DPYD and 5-fluorouracil toxicity: Results of largest study to date support association

Published: December 1st, 2014

Category: Stories

Use of the antimetabolite 5-fluorouracil (5–FU) is associated with variability in both efficacy and toxicity. Dihydropyrimidine dehydrogenase (DPD) is the rate-limiting catabolic enzyme for 5–FU and eliminates approximately 85% of administered drug. Variability in DPD enzyme activity is affected by multiple factors, including three DPYD gene variants (DPYD*2A, D949V, and I560S). Although some studies have documented an association between these variants and 5–FU toxicity, additional data are needed to inform clinical practice.

Lee and colleagues genotyped patients with stage III colon cancer enrolled in a randomized phase III trial and tested associations between DPYD variants and 5–FU toxicity. Investigators assessed patients for adverse events (AEs) biweekly and used the National Cancer Institute (NCI) Common Toxicity Criteria. A total of 25 DPYD variants functionally characterized to cause decreased DPD activity were tested as part of a larger genetic biomarker screening panel. The primary study outcome was rate of AEs common in 5–FU treated patients (defined as proportion of patients with at least one grade ≥3 5–FU adverse event [5FU–AE] during treatment). Secondary outcomes included rate of any grade ≥3 AE and disease-free survival.

Of the 2,886 eligible patients, complete AE and genotype data were available for 2,594 patients. A total of 33.1% of patients (n = 859) reported any grade ≥3 5FU–AE. The incidence of grade ≥3 5FU–AEs in DPYD*2A, I560S, and D949V carriers was 80% (22/25), 50% (2/4), and 81.5% (22/27), respectively. Researchers found associations between grade ≥3 5FU–AEs and DPYD*2A (OR = 15.21; 95% CI 4.54–50.96, P < 0.001) and D494V (OR = 9.10; 95% CI 3.43–24.10, P < 0.001) variants, which remained significant after adjustment for numerous variables.

Clinical Implications

This is the largest study to date investigating the association between DPYD genetic variants and 5–FU AEs. Although previous meta-analyses of studies examining these associations have yielded conflicting results, investigators wrote that variability in the design of included studies, patient populations, and other factors have limited the power of these analyses. Rather, these conflicting results highlighted “the need for assessment in larger patient populations receiving comparable treatment regimens with uniform clinical data,” authors wrote.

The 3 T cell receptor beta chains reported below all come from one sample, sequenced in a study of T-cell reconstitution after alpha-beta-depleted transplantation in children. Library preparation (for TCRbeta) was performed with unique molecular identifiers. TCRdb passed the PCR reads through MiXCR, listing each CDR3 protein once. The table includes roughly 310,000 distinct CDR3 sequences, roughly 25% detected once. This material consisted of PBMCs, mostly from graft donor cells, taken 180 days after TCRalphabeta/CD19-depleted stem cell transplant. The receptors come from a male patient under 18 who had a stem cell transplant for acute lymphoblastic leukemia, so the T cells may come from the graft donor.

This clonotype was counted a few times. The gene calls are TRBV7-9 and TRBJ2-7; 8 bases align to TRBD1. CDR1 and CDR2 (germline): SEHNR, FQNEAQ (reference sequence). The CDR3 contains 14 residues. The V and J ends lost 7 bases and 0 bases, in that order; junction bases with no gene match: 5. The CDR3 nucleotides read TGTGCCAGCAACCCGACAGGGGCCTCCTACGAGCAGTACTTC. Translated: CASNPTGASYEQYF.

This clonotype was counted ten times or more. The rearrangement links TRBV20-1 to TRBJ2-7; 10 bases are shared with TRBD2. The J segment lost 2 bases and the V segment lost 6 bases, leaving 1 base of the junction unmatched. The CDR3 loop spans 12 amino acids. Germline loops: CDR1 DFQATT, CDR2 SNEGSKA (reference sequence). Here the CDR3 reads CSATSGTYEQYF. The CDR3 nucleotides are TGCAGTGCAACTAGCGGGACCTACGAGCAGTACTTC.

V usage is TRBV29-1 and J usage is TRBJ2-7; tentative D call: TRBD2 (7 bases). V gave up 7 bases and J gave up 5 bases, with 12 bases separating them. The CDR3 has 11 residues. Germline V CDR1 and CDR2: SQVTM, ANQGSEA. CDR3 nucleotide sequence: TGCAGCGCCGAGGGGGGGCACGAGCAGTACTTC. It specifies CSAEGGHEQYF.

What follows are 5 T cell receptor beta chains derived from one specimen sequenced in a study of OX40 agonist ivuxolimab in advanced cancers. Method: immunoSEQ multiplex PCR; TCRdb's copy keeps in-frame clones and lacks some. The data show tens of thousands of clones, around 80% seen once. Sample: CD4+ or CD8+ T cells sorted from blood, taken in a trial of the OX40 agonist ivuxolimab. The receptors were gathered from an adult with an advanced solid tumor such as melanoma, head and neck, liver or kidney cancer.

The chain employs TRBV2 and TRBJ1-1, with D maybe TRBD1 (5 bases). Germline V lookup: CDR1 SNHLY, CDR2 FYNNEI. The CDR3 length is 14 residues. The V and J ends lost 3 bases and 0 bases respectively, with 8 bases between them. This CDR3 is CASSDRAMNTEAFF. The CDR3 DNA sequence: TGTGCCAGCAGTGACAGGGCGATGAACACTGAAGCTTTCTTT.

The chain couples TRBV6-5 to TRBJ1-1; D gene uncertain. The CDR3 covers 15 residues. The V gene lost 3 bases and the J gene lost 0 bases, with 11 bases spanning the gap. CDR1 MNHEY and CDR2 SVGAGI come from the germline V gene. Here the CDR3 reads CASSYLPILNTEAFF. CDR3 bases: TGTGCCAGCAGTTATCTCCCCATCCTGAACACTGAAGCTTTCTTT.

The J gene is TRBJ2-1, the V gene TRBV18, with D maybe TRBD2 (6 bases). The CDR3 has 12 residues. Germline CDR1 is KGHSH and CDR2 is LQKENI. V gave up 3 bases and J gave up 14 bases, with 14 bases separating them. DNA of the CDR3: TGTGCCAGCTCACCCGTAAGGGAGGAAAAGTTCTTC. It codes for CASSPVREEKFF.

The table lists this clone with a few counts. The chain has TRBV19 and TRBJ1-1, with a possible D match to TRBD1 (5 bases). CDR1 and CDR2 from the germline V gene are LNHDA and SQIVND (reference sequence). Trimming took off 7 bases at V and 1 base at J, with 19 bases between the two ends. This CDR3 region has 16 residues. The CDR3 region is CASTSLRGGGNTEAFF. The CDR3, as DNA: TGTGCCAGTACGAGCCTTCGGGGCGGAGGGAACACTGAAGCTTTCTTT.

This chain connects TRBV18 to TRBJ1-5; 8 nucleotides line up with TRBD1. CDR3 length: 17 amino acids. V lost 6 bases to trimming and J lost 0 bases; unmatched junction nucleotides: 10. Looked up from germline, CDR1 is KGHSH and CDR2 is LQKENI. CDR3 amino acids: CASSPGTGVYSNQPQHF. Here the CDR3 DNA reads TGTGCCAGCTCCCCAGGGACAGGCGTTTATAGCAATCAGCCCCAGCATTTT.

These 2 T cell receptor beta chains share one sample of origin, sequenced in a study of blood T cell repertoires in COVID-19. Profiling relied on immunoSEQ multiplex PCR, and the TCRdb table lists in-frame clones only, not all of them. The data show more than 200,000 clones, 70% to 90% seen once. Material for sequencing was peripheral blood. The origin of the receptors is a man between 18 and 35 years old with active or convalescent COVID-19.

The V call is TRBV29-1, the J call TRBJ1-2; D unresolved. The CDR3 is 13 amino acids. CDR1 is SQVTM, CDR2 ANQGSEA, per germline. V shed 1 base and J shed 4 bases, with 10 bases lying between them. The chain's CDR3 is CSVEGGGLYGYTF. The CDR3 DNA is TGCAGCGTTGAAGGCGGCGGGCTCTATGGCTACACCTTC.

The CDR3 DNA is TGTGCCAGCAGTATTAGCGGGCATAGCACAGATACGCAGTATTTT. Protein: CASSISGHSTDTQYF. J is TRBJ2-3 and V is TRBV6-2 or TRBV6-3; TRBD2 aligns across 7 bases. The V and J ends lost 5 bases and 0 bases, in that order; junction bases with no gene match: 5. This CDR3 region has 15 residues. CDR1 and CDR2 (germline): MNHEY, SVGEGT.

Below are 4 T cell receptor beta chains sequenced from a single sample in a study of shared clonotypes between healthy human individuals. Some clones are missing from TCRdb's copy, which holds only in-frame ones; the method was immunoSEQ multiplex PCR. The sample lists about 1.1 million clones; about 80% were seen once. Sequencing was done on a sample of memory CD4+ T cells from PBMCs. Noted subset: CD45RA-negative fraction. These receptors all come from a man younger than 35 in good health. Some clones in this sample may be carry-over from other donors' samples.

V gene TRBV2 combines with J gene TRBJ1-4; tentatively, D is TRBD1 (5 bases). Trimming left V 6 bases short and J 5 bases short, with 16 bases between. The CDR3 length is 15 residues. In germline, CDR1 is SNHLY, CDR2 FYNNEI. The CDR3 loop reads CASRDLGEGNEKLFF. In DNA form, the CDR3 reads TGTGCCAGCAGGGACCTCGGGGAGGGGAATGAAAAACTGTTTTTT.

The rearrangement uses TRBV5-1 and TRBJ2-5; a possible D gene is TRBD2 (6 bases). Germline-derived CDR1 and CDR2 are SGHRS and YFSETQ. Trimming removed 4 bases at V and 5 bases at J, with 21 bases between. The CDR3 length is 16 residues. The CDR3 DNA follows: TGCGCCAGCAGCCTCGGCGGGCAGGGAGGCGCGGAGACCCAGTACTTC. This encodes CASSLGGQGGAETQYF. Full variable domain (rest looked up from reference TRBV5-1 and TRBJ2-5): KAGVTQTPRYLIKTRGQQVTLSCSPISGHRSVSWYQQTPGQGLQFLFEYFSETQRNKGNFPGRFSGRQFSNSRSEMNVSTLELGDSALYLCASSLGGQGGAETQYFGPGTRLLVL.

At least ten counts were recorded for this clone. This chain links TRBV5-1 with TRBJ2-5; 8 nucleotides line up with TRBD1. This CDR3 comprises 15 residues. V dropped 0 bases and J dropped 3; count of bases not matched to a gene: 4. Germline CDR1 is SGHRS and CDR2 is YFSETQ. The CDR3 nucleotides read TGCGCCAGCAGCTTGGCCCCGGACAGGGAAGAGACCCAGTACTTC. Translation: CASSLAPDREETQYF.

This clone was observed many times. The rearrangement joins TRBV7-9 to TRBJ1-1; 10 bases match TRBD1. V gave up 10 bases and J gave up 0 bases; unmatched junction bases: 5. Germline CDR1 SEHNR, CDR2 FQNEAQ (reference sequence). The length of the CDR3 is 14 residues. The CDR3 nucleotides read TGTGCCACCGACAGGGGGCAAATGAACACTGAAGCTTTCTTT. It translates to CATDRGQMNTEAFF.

This statement is echoed in an accompanying editorial, in which the editorialist wrote, “For *2A and D949V, all the tenets of a clinically applicable pharmacogenetic marker are met.” Specifically, the variants are functional, are involved in a major 5–FU metabolic pathway, and patients carrying these variants have a higher risk for AEs. “In light of the current results, clinicians are strongly encouraged to consider testing for *2A and D949V in patients treated with either 5–FU- or capecitabine-based regimens,” the editorialist concluded.

More information on DPYD testing, including available genetic test options, FDA-approved biomarker information, and recommendations of the Clinical Pharmacogenetics Implementation Consortium and the Dutch Pharmacogenetics Working Group guidelines are available through the Pharmacogenomics Knowledgebase.

Reference:

Lee AM et al. DPYD variants as predictors of 5-fluorouracil toxicity in adjuvant colon cancer treatment (NCCTG N0147). J Natl Cancer Inst. 2014 December [Epub ahead of print].

Innocenti F. DPYD variants to predict 5-FU toxicity: the ultimate proof [editorial]. J Natl Cancer Inst. 2014 December [Epub ahead of print].